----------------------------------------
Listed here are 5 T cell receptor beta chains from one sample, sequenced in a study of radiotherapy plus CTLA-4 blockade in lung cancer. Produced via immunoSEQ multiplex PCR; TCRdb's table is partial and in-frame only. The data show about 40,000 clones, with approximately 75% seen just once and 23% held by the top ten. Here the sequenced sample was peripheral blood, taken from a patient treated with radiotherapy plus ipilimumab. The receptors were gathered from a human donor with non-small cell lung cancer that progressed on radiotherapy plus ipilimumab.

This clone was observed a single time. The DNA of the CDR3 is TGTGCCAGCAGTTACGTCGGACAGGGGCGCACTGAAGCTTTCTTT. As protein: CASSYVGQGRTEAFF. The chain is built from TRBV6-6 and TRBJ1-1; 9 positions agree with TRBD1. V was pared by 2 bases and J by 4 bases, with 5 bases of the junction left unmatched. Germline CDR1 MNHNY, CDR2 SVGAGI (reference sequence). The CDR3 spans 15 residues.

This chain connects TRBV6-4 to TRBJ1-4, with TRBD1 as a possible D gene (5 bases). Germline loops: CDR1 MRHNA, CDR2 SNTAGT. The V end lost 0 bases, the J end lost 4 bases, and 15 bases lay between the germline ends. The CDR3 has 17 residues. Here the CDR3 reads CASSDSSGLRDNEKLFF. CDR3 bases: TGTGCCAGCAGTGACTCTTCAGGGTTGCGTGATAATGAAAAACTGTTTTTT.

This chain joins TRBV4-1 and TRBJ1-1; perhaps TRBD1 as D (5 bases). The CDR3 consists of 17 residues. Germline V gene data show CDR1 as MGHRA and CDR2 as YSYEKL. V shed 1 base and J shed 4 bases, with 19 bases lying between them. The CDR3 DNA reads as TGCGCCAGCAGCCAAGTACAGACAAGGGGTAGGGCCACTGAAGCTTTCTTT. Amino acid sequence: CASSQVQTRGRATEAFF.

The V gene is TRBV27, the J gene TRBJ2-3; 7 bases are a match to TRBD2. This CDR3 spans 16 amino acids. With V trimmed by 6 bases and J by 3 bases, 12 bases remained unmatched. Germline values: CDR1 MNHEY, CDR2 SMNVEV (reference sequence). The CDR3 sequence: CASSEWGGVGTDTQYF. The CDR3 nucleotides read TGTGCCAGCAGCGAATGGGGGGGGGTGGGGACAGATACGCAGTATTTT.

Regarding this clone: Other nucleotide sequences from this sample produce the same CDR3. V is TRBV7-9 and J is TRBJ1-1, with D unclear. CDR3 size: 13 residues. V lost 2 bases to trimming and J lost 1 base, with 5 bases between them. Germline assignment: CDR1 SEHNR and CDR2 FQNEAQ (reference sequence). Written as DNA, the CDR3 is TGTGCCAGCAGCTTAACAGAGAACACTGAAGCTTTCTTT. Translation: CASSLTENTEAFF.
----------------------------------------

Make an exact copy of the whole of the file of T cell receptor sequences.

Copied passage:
Listed here are 5 T cell receptor beta chains from one sample, sequenced in a study of radiotherapy plus CTLA-4 blockade in lung cancer. Produced via immunoSEQ multiplex PCR; TCRdb's table is partial and in-frame only. The data show about 40,000 clones, with approximately 75% seen just once and 23% held by the top ten. Here the sequenced sample was peripheral blood, taken from a patient treated with radiotherapy plus ipilimumab. The receptors were gathered from a human donor with non-small cell lung cancer that progressed on radiotherapy plus ipilimumab.

This clone was observed a single time. The DNA of the CDR3 is TGTGCCAGCAGTTACGTCGGACAGGGGCGCACTGAAGCTTTCTTT. As protein: CASSYVGQGRTEAFF. The chain is built from TRBV6-6 and TRBJ1-1; 9 positions agree with TRBD1. V was pared by 2 bases and J by 4 bases, with 5 bases of the junction left unmatched. Germline CDR1 MNHNY, CDR2 SVGAGI (reference sequence). The CDR3 spans 15 residues.

This chain connects TRBV6-4 to TRBJ1-4, with TRBD1 as a possible D gene (5 bases). Germline loops: CDR1 MRHNA, CDR2 SNTAGT. The V end lost 0 bases, the J end lost 4 bases, and 15 bases lay between the germline ends. The CDR3 has 17 residues. Here the CDR3 reads CASSDSSGLRDNEKLFF. CDR3 bases: TGTGCCAGCAGTGACTCTTCAGGGTTGCGTGATAATGAAAAACTGTTTTTT.

This chain joins TRBV4-1 and TRBJ1-1; perhaps TRBD1 as D (5 bases). The CDR3 consists of 17 residues. Germline V gene data show CDR1 as MGHRA and CDR2 as YSYEKL. V shed 1 base and J shed 4 bases, with 19 bases lying between them. The CDR3 DNA reads as TGCGCCAGCAGCCAAGTACAGACAAGGGGTAGGGCCACTGAAGCTTTCTTT. Amino acid sequence: CASSQVQTRGRATEAFF.

The V gene is TRBV27, the J gene TRBJ2-3; 7 bases are a match to TRBD2. This CDR3 spans 16 amino acids. With V trimmed by 6 bases and J by 3 bases, 12 bases remained unmatched. Germline values: CDR1 MNHEY, CDR2 SMNVEV (reference sequence). The CDR3 sequence: CASSEWGGVGTDTQYF. The CDR3 nucleotides read TGTGCCAGCAGCGAATGGGGGGGGGTGGGGACAGATACGCAGTATTTT.

Regarding this clone: Other nucleotide sequences from this sample produce the same CDR3. V is TRBV7-9 and J is TRBJ1-1, with D unclear. CDR3 size: 13 residues. V lost 2 bases to trimming and J lost 1 base, with 5 bases between them. Germline assignment: CDR1 SEHNR and CDR2 FQNEAQ (reference sequence). Written as DNA, the CDR3 is TGTGCCAGCAGCTTAACAGAGAACACTGAAGCTTTCTTT. Translation: CASSLTENTEAFF.